Addictive Eating – A Not So Straightforward Issue

Sara Bakalchuk

Eating disorders such as anorexia, bulimia and Binge Eating Disorder are a huge problem in our society. However, all of the statistics and news that we hear about don’t differentiate cisgender and heterosexual people and assume that this problem affects everyone equally.  Although sexual minorities represent only a small proportion of the general population, they have a highly elevated risk of developing eating disorders as indicated by the National Eating Disorders Association.[1] This had lead many researchers to pose the question:  what causes this discrepancy?

A recent study performed by Jacob C. Rainey et al. attempted to answer to this question by examining rates of addictive eating in a community of sexual minorities and the underlying factors contributing to this discrepancy. A survey was administered to a community sample of 356 participants of which 43.3% were sexual minorities.  Participants were given questions assessing BMI, demographic information, levels of food addiction, heterosexist harassment, rejection, discrimination and self-compassion.

The results of this study indicated that individuals who identified as sexual minorities were almost twice as likely to develop symptoms of addictive eating than did sexual majorities (16.9% vs 8.0%) and on average experienced more food addiction symptoms than heterosexuals. This inconsistency is likely due to increased levels of harassment and discrimination experienced by members of the LGBTQ+ community.

“In hard times the people of the LGBTQ+ community turn to unhealthy foods to cope.” says Dr. Smith – an expert in food addiction disorders at Wesleyan University. (Fake Quote)

With the myriad of mental problems caused by discrimination and harassment, people tend to find themselves craving highly palatable junk foods as a coping mechanism.  Under certain circumstances these constant cravings can turn into a serious food addiction as people lack alternative coping mechanisms. So how can we go about finding alternative coping mechanisms to deal with heterosexist harassment?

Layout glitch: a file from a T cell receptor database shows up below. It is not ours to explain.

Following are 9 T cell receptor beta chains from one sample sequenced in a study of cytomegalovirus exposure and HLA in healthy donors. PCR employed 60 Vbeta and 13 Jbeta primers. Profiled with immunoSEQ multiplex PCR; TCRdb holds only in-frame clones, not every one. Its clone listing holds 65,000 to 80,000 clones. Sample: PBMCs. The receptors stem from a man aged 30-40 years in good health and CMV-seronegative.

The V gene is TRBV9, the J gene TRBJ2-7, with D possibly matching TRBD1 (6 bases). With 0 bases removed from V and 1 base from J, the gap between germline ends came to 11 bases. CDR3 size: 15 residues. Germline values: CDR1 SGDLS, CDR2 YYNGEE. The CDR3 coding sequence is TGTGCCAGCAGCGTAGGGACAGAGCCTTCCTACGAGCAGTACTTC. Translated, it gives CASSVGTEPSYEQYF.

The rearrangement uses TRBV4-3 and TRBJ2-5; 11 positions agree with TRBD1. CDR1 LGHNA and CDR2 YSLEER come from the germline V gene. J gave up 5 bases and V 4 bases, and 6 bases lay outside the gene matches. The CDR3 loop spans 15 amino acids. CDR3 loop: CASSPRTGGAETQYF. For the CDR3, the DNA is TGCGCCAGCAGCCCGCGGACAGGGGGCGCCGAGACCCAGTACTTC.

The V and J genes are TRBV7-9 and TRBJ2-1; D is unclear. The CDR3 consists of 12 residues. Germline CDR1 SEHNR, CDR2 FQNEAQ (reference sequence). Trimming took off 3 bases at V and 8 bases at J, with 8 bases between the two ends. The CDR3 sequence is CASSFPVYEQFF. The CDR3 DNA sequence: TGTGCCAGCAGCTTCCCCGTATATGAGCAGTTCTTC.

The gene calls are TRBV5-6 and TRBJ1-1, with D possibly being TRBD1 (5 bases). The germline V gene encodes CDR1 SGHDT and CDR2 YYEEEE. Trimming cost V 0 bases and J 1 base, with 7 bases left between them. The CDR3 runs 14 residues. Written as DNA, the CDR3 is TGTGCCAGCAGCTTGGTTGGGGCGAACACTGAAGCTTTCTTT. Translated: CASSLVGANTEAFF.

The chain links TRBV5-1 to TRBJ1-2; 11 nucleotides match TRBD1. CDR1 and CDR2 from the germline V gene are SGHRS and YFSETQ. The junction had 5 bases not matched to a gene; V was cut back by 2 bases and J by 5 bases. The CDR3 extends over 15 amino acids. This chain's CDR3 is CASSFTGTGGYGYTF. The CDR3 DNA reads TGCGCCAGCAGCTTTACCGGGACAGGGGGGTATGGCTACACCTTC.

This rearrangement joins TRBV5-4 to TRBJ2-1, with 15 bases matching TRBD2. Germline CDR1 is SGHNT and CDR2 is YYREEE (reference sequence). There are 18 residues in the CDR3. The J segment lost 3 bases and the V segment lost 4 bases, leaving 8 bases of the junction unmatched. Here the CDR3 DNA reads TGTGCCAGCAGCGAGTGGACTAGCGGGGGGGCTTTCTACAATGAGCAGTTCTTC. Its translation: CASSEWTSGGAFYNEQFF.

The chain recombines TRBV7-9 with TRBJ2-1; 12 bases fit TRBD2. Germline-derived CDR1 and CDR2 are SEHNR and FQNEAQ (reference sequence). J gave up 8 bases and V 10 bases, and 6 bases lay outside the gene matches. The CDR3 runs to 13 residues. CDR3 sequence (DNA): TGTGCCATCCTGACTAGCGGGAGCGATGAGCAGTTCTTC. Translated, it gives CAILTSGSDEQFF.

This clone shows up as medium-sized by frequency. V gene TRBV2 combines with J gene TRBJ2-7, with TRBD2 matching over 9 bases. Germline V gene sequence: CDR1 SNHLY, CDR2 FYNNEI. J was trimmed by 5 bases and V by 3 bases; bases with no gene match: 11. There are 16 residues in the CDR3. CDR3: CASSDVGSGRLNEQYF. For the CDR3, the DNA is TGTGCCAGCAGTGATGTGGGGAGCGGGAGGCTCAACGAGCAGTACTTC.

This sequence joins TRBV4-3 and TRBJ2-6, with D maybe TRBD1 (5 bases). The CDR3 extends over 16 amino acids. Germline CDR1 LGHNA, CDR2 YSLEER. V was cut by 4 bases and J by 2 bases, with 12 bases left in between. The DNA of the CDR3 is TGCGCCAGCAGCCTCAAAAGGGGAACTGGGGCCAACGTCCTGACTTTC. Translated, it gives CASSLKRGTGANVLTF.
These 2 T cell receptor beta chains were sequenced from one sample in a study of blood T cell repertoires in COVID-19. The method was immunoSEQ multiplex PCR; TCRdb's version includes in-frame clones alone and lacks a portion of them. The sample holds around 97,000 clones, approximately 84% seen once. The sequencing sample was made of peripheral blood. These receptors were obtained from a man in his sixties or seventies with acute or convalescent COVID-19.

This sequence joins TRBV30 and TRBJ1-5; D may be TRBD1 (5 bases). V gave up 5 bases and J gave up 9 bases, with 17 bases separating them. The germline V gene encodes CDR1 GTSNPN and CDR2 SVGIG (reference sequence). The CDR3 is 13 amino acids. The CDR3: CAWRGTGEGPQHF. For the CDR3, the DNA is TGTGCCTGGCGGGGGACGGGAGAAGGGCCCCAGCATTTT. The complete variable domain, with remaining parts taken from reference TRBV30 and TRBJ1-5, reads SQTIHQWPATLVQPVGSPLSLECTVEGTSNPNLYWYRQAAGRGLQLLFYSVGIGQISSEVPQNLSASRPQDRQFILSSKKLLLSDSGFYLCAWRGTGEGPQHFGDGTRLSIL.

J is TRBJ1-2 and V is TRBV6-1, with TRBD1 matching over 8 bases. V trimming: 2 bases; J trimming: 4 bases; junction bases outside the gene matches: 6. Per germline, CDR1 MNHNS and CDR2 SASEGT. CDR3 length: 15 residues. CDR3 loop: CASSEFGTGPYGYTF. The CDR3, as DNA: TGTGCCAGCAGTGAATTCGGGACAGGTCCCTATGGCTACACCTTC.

Well to answer this question these researchers looked into the levels of self-compassion rated by their subjects. Self-compassion in this context can be defined as being kind to oneself and knowing that failures are an unavoidable experience among humanity[2].  Those with high self-compassion tend to show less extreme reactions, less negative emotions, less mental health issues and more accepting thoughts. It was found that amongst the subjects studied, those with higher levels of self-compassion showed a much lower risk of food addictive symptoms. Thus, strategies designed to increase self-compassion could greatly help sexual minorities cope with the distress of discrimination.

This study not only shows that sexual minorities experience higher levels of food addiction symptoms, but also suggests possible areas for therapeutic intervention. However, is it important to note that in this case therapeutic intervention is not sufficient; more  screenings for food disorders amongst sexual minorities are greatly needed– as food addiction can lead to serious health problems later in life such as Obesity, hypercholesterolemia, depression and other diet-related diseases should be carried out. While it is essential to work on changing the way LGBTQ+ people are treated in society, we must also increase therapies that help them cope with harassment and discrimination more accessible, before serious food addictions can occur.


  • Article – Rainey J.C., Furman C.R. & Gearhardt A.N., Food addiction among sexual minorities, Appetite (2017), doi: 10.1016/j.appet.2017.08.019.
  • “Eating Disorders in LGBT Populations.” National Eating Disorders Association,
  • Brooks, M., Kay-Lambkin, F., Bowman, J., & Childs, S. (2012). Self-compassion amongst clients with problematic alcohol use. Mindfulness, 3(4), 308-317. doi:10.1007/s12671- 012-0106-5
  • Picture 1 – LGBTQ Flag. Digital Image. County of San Mateo LGBTQ Commission. Web. 10/16/2017.
  • Picture 2 – Junk Food. Digital Image. Web. 10/16/2017. <>

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